RUSSIA: Escalation in Missionary Expulsions.
by Geraldine Fagan, Keston News Service, 25 October 2002
Since the mid-1990s Keston News Service has been hearing about foreign religious workers forced to leave Russia. Until recently, however, they were usually reluctant to speak out for fear of jeopardising the religious communities they had left behind.
There appears to be a certain escalation in such cases nevertheless. In November 1997, Novosibirsk-based Catholic Bishop Iosif Werth told Keston that approximately half his priests were experiencing difficulties in obtaining visas, which were often issued for only three months at a time. These problems began approximately two years earlier, he said, and became sharply worse at the beginning of 1997: "Just as we were being told that preparations were underway for a new law on religion."
Despite fierce lobbying to the contrary, the October 1997 law on religion turned out to contain only one provision specifically restricting foreign religious workers. This stipulated that religious organisations held the "exclusive right" to invite them to the Russian Federation.
A national security policy approved by Vladimir Putin almost as soon as he became acting president in January 2000 goes further, however. Among threats to national interests and security it cites "cultural-religious expansion of neighbouring states into Russian territory." More pointedly, it regards "the counteraction of the negative influence of foreign religious organisations and missionaries" as essential to national security.
A spokesman for the FSB (former KGB) in Moscow has insisted to Keston that the organisation does not blacklist foreign religious workers. One deported American Protestant's experience of having local FSB officers question his family's translators, friends and students in an attempt to "connect the Christian activity we do with spying" is typical, however. As one Catholic priest recently remarked to Keston, Putin's re-activitation of the former KGB means "waking sleeping dogs who are used to biting certain types of people."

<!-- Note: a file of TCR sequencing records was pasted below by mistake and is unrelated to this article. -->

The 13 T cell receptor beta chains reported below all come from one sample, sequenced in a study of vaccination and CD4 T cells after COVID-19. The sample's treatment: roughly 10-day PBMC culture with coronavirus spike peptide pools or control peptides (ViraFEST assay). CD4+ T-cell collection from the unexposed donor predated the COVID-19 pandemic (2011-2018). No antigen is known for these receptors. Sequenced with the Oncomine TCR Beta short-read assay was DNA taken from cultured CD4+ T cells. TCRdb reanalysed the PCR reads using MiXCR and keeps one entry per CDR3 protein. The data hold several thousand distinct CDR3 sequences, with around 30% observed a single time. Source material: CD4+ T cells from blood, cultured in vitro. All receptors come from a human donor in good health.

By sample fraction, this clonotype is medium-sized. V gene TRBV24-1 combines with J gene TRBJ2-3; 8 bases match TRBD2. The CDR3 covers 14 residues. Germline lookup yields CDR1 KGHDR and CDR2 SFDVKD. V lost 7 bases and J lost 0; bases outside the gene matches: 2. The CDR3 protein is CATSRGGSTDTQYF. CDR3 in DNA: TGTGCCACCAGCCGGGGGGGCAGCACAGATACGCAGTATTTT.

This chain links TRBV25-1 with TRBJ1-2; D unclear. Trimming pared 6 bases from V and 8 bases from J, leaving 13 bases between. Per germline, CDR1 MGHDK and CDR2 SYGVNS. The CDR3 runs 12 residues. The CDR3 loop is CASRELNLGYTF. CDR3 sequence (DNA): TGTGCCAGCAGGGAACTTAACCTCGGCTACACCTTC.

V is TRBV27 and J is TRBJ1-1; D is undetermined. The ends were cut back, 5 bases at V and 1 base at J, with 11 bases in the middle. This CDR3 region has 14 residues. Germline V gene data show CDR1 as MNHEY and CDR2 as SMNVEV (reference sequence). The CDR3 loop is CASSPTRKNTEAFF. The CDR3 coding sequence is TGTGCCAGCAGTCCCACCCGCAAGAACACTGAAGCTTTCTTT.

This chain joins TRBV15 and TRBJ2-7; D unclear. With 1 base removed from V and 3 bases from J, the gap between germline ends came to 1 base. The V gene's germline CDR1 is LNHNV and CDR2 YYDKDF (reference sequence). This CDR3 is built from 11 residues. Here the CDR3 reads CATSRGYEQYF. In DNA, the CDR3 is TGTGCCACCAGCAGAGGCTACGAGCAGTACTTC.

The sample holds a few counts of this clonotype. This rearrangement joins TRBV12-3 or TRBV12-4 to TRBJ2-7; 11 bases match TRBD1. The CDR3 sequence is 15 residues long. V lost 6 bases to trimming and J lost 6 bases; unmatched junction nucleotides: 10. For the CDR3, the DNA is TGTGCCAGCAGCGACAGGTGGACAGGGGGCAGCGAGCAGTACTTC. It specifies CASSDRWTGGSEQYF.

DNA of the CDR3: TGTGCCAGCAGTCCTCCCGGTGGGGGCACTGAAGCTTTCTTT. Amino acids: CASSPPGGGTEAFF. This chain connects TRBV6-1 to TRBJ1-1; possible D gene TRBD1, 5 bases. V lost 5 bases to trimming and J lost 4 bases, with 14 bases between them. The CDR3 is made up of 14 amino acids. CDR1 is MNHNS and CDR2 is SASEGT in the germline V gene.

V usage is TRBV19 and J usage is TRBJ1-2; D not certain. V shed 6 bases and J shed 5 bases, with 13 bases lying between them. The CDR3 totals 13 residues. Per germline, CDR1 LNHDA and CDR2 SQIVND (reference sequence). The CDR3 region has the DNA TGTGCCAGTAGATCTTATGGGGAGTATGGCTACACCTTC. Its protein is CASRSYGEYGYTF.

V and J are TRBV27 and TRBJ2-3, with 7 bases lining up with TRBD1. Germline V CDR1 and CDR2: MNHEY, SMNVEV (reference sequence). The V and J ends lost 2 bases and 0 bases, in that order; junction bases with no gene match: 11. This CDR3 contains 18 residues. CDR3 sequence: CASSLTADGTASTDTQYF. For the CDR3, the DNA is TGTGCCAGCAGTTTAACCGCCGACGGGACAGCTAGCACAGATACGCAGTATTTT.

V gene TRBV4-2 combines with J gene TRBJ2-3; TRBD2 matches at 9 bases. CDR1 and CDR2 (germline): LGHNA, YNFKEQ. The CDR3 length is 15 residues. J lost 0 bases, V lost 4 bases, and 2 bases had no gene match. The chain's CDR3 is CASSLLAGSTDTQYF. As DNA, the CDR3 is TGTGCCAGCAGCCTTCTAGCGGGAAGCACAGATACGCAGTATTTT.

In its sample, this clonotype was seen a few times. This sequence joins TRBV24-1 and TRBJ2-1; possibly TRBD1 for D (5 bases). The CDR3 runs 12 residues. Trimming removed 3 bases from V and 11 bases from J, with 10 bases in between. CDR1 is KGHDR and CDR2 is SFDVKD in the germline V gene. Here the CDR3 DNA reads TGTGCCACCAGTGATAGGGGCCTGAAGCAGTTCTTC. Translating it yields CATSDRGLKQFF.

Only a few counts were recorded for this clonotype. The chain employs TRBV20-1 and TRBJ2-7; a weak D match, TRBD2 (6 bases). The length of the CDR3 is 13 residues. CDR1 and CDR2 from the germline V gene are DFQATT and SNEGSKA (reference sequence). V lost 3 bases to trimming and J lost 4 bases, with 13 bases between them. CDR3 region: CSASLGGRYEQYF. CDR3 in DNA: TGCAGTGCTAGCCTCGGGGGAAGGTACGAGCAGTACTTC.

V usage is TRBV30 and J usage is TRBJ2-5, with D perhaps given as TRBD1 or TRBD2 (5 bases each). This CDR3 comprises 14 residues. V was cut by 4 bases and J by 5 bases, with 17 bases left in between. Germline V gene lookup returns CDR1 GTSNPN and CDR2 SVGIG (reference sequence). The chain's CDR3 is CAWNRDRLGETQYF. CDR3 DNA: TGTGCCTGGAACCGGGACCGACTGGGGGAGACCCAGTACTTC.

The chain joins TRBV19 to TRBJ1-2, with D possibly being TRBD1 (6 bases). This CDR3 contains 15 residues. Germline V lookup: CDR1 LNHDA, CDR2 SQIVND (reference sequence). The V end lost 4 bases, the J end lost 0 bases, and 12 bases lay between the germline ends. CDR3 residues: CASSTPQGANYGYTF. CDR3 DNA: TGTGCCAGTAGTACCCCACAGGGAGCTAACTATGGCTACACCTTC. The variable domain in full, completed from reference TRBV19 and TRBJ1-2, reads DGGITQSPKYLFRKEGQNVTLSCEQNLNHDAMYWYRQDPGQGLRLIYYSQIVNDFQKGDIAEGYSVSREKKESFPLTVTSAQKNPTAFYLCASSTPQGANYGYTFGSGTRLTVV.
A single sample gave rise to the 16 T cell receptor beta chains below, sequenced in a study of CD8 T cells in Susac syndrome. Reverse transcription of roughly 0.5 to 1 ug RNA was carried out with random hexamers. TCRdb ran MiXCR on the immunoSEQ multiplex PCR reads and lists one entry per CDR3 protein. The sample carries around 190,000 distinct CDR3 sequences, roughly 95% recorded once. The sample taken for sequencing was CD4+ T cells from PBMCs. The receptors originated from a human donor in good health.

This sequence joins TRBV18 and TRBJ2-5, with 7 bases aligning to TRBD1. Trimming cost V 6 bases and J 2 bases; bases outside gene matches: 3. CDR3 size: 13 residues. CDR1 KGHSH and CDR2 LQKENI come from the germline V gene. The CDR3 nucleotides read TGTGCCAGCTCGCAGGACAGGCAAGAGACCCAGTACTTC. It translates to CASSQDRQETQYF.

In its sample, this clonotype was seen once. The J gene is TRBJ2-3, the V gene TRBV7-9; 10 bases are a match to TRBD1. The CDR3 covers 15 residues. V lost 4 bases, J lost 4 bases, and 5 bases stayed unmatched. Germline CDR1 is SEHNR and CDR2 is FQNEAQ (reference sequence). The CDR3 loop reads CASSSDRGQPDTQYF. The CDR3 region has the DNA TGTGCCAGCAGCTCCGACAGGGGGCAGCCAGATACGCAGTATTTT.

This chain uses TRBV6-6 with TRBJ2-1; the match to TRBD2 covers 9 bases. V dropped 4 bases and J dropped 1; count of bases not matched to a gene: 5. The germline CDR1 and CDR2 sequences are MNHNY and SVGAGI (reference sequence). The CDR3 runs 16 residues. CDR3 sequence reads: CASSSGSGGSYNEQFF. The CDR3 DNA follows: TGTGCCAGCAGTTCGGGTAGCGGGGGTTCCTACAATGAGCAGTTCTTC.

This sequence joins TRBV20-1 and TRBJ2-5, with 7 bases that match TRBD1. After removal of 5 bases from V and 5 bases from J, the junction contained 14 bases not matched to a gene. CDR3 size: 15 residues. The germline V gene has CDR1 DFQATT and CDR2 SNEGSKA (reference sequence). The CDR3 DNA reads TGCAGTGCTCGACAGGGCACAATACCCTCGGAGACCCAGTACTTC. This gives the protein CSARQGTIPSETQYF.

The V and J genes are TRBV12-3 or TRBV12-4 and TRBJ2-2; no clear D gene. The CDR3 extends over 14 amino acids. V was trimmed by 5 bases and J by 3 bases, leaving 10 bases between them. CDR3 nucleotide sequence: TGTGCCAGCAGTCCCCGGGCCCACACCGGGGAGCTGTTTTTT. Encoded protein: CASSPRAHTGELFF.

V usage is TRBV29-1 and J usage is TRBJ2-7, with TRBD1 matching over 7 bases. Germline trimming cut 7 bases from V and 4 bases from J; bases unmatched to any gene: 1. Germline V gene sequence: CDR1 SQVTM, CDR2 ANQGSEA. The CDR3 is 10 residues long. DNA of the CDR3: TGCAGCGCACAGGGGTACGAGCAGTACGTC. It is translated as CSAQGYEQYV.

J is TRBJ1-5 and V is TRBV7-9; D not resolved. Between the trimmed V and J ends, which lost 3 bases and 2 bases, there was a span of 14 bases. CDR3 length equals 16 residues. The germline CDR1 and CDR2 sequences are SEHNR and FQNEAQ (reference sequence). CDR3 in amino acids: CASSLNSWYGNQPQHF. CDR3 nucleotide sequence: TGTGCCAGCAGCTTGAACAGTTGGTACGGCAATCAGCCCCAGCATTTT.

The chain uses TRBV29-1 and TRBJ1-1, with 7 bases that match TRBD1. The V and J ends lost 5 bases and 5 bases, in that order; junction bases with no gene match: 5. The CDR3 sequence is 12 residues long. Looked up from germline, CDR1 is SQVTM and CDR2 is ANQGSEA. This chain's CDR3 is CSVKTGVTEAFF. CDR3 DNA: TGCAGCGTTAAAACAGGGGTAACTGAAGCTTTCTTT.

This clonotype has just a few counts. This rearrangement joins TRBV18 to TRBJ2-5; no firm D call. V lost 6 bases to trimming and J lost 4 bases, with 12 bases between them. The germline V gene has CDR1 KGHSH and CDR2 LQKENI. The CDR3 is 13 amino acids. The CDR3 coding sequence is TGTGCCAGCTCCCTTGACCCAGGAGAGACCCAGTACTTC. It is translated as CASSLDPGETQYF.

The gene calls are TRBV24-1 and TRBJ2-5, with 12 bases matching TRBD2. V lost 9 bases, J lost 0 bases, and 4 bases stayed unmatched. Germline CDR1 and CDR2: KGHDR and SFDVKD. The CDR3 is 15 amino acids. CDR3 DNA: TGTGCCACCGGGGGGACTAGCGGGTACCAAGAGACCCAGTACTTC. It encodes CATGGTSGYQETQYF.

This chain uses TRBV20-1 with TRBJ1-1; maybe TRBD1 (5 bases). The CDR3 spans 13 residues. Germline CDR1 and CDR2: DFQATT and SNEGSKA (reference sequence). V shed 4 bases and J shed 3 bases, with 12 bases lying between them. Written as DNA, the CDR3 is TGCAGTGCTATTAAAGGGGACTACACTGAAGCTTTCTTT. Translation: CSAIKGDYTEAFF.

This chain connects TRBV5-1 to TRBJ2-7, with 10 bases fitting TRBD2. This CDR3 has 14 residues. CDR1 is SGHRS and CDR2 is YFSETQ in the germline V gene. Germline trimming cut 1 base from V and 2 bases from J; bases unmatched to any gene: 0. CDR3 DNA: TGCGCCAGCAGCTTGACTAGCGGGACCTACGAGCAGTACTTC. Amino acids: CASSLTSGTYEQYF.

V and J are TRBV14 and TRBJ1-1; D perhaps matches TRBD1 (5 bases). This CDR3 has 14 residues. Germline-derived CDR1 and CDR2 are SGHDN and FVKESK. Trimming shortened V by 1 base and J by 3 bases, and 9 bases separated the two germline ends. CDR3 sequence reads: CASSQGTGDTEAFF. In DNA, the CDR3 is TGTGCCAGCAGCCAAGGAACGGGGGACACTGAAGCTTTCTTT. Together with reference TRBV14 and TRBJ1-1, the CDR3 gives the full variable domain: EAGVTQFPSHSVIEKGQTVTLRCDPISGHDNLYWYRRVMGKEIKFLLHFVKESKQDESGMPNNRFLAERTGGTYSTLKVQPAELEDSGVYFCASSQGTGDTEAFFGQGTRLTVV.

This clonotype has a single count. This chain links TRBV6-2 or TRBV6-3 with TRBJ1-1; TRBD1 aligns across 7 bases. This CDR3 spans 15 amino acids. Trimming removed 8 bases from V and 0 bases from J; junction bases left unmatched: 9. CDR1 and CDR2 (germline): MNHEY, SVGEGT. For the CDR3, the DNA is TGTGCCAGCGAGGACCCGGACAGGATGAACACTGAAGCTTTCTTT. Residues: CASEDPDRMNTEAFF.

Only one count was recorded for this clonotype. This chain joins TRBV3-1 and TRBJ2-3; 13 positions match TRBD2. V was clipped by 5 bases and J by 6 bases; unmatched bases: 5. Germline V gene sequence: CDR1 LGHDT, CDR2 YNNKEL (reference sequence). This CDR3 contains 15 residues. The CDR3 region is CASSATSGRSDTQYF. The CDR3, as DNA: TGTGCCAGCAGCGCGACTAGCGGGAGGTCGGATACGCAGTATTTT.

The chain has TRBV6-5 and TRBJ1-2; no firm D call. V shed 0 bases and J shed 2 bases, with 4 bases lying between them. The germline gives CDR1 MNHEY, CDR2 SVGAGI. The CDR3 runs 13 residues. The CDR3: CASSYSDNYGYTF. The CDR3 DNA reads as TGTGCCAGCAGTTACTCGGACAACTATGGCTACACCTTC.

The following list details foreign religious workers currently barred from Russia whose identities are known to Keston. Most of those who had visa applications rejected were previously engaged in religious activity in Russia for at least one year. A few who have had visas revoked - such as German Lutheran Wolfgang Spieth and American Protestants Samuel and Harriet Caldwell - have been omitted from the list since they have subsequently been allowed to return.
While those on the list have in common their being barred from Russia, the circumstances of their cases vary significantly. Whereas the young American Mormon missionaries deported from Pskov region were discovered on the territory of a military installation, Catholic priest Fr Stefano Caprio noticed during a brief visit to his native Italy that his multi-entry visa had been removed from his passport. He has still to receive an explanation.